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Eldon E. Geisert, Justin Templeton, John M. Nickerson, XiangDi Wang, Monica M. Jablonski, Robert W. Williams, Tonia S. Rex; Innate Immune Network in the Retina Activated by Optic Nerve Crush. Invest. Ophthalmol. Vis. Sci. 2012;53(14):6314. doi: https://doi.org/.
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© ARVO (1962-2015); The Authors (2016-present)
We have used a systems biology approach along with microarray technology to identify an innate immune network that is present in the normal retina, activated by optic nerve crush (ONC). This network also plays a role in human disease, glaucoma and age-related macular degeneration (AMD).
Using a recombinant inbred (RI) mouse strain set (BXD, C57BL/6 crosses with DBA/2J mice), we defined genetic networks in the normal mouse retina and genetic networks activated by ONC. The normal dataset is constructed from 80 strains and 326 Illumina microarrays (each with 44,000 probes). The ONC data set (2 days post crush) contains data from 79 strains represented in 234 Illumina microarrays. These massive datasets are hosted by GeneNetwork.org along with a series of powerful bioinformatic tools.
The most novel and exciting network activated by ONC is an innate immune response network. In the ONC Database the top 100 correlates to C4b have correlations above r = 0.8. Some genes within the top 100 include C4b, C3, H2-Q2, H2-Tk23, Cd74, C1q and Cfi. Of the top 500 genes in the C4b network 30 are found in the Retnet database (RetNet.org), and these C4b network genes are associated with retinal disease in humans. For example, many of the genes in the C4b network cause AMD, including C3, EFEMP1, MCDR2, CFB, TLR4, HTA1 and C1QTNF5. The surprising number of human disease genes within the C4b network indicates that this network plays a prominent role in the normal functioning of the retina, for when genes within this network are not functioning normally there is a loss of vision. The evidence suggests that the C4b network as defined by the expression pattern in the 80 BXD RI mouse strains represents an intrinsic network within the retinal cells themselves. In the normal retina, the genes within the network are highly expressed, above the mean expression level for mRNA in the retina. An examination of the network for cellular markers reveals that most of the cell markers are glial markers like Gfap and some are markers for photoreceptor, like Abca4.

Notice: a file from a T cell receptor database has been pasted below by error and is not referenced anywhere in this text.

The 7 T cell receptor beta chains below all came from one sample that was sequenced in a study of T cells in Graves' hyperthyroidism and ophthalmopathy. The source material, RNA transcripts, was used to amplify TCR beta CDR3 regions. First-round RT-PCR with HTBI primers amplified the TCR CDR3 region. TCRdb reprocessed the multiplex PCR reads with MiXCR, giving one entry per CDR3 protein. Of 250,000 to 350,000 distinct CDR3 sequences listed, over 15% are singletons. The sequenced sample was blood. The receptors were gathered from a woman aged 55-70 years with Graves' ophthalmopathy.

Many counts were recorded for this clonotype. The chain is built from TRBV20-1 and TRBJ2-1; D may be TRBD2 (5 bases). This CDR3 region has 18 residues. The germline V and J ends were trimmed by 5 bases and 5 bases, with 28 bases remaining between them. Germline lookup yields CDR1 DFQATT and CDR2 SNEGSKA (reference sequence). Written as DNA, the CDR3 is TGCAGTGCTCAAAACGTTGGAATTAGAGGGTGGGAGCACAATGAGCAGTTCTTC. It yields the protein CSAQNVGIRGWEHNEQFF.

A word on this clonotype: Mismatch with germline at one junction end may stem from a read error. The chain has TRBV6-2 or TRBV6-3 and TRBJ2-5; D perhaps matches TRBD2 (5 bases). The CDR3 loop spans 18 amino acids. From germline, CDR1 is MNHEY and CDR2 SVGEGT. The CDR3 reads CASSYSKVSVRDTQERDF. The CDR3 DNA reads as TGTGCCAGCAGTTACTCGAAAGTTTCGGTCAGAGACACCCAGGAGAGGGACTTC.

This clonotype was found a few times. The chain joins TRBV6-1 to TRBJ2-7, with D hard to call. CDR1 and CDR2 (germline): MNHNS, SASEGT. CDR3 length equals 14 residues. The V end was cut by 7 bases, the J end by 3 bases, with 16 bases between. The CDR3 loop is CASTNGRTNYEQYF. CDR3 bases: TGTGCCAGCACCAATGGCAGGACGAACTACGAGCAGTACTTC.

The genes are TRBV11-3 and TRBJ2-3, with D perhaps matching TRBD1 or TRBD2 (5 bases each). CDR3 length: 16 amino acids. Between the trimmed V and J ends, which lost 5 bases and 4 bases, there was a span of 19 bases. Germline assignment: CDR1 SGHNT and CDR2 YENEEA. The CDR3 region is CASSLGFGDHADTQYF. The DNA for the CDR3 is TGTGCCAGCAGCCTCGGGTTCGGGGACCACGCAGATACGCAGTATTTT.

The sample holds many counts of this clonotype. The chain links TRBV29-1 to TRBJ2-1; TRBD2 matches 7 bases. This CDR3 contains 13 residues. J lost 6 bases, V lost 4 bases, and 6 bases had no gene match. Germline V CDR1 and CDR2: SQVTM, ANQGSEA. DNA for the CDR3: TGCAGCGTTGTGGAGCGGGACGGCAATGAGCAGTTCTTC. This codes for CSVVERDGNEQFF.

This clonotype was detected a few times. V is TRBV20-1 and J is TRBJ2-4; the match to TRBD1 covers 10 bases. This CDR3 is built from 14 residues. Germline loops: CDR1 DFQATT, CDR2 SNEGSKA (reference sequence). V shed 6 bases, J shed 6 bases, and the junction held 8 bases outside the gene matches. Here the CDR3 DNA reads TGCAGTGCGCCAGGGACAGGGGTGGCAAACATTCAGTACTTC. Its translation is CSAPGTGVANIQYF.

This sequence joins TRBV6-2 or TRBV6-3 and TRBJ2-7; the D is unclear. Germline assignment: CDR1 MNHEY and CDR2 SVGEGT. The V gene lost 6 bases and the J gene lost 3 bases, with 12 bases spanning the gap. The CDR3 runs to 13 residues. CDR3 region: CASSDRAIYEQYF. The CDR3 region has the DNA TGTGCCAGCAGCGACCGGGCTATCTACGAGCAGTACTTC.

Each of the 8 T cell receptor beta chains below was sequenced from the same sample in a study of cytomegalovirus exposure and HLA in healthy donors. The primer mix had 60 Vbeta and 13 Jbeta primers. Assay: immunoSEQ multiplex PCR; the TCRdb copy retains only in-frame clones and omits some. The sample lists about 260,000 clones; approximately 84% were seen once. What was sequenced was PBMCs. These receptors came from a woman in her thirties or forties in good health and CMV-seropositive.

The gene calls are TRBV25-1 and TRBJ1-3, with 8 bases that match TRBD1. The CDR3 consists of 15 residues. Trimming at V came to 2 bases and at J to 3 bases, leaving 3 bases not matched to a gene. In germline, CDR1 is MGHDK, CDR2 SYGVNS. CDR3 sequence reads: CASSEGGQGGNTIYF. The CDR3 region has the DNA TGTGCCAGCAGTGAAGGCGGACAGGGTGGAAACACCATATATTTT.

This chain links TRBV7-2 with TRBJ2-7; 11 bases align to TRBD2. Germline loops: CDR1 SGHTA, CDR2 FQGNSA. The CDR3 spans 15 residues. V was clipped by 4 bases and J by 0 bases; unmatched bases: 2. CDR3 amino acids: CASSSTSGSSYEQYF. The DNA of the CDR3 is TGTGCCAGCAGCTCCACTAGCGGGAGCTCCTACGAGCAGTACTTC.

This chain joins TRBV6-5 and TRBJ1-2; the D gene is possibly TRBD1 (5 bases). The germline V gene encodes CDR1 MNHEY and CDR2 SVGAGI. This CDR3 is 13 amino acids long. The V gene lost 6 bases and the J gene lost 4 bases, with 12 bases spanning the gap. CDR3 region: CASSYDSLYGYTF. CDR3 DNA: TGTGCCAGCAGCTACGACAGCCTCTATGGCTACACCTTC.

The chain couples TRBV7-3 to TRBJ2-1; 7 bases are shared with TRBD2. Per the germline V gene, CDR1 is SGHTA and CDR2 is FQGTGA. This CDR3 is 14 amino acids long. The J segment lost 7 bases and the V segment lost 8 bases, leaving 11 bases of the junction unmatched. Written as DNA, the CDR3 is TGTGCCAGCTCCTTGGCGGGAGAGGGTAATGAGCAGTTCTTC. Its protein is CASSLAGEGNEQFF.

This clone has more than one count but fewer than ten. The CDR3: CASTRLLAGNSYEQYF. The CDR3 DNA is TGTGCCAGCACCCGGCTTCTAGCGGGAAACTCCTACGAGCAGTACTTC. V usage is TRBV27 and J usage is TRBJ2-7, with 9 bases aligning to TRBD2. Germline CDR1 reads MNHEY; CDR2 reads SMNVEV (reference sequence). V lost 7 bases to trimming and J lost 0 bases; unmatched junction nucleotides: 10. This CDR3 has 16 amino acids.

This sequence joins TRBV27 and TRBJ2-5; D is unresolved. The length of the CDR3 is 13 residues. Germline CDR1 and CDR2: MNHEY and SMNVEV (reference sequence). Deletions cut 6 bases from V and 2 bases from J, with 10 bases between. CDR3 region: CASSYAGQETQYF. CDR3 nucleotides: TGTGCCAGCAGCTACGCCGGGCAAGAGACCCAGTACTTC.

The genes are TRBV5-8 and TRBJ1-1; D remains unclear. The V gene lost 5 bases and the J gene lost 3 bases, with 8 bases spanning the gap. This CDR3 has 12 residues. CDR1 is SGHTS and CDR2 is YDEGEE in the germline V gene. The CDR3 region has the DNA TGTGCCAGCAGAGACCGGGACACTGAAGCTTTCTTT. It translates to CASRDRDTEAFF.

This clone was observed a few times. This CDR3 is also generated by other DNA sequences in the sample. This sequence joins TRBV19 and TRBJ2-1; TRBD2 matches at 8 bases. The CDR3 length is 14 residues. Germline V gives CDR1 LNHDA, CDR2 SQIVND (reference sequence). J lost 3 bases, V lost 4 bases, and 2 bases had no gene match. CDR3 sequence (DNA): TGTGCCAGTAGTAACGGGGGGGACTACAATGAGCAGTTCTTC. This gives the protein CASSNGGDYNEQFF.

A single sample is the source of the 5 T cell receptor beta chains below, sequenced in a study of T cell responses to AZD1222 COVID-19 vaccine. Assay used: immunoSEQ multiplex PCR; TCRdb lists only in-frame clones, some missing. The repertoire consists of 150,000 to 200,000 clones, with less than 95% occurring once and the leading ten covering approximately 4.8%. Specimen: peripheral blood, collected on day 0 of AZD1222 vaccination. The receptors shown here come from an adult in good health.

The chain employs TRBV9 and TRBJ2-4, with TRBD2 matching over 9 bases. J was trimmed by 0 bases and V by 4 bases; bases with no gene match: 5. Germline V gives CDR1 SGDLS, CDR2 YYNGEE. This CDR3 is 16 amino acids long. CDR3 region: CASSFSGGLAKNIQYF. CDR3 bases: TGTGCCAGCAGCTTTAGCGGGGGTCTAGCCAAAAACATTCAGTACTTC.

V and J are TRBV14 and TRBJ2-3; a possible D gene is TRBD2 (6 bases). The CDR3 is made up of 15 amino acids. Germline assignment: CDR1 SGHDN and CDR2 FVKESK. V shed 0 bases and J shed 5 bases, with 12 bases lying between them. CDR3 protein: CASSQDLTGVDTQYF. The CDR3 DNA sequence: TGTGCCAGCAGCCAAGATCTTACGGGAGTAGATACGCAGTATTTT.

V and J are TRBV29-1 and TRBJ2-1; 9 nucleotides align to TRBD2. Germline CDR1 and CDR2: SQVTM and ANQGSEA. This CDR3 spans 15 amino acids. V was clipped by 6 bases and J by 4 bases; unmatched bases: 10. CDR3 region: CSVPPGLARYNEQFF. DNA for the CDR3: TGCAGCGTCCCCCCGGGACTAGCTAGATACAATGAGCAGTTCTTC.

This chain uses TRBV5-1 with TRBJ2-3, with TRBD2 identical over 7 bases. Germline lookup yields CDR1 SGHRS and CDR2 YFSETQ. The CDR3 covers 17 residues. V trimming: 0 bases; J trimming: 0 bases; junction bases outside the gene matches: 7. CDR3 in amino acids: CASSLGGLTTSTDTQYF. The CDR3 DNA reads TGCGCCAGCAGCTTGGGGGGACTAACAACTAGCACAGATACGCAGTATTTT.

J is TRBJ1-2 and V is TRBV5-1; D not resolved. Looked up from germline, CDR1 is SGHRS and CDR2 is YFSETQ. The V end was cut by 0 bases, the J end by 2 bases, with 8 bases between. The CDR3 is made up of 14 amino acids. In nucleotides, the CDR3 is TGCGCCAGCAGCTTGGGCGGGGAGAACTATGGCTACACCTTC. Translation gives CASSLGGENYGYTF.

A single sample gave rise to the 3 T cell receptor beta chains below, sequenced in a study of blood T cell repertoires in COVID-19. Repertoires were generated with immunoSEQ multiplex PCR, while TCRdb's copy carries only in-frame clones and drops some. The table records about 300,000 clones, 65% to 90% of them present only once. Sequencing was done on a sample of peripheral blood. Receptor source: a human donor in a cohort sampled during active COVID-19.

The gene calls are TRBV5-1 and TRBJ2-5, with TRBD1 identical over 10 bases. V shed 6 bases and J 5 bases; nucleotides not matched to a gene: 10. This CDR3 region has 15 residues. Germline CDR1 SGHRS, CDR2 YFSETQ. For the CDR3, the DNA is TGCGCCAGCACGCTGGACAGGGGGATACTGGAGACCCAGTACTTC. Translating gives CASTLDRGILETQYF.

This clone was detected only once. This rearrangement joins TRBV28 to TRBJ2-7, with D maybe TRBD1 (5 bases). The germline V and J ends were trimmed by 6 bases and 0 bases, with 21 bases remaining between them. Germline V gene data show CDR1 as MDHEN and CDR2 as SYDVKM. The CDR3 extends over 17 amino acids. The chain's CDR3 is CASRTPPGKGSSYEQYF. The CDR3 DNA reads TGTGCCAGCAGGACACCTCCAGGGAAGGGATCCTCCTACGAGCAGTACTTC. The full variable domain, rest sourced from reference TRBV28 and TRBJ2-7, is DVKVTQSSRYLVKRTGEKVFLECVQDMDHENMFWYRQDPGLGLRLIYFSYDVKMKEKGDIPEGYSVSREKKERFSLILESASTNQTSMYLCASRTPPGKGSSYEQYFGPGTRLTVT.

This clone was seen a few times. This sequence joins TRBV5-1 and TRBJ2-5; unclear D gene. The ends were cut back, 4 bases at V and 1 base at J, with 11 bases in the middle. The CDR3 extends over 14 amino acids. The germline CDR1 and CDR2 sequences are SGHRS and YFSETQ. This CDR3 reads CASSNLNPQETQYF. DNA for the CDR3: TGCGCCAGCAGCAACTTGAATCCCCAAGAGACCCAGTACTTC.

Given the genes in the C4b network and their role in injury/disease, it is likely that this network plays a central role in the retina. It is activated by injury including ONC and glaucoma. When members of this network are not functional due to mutation it results in diseases like AMD. This mouse network may open the door to understanding retinal injury and retinal disease.
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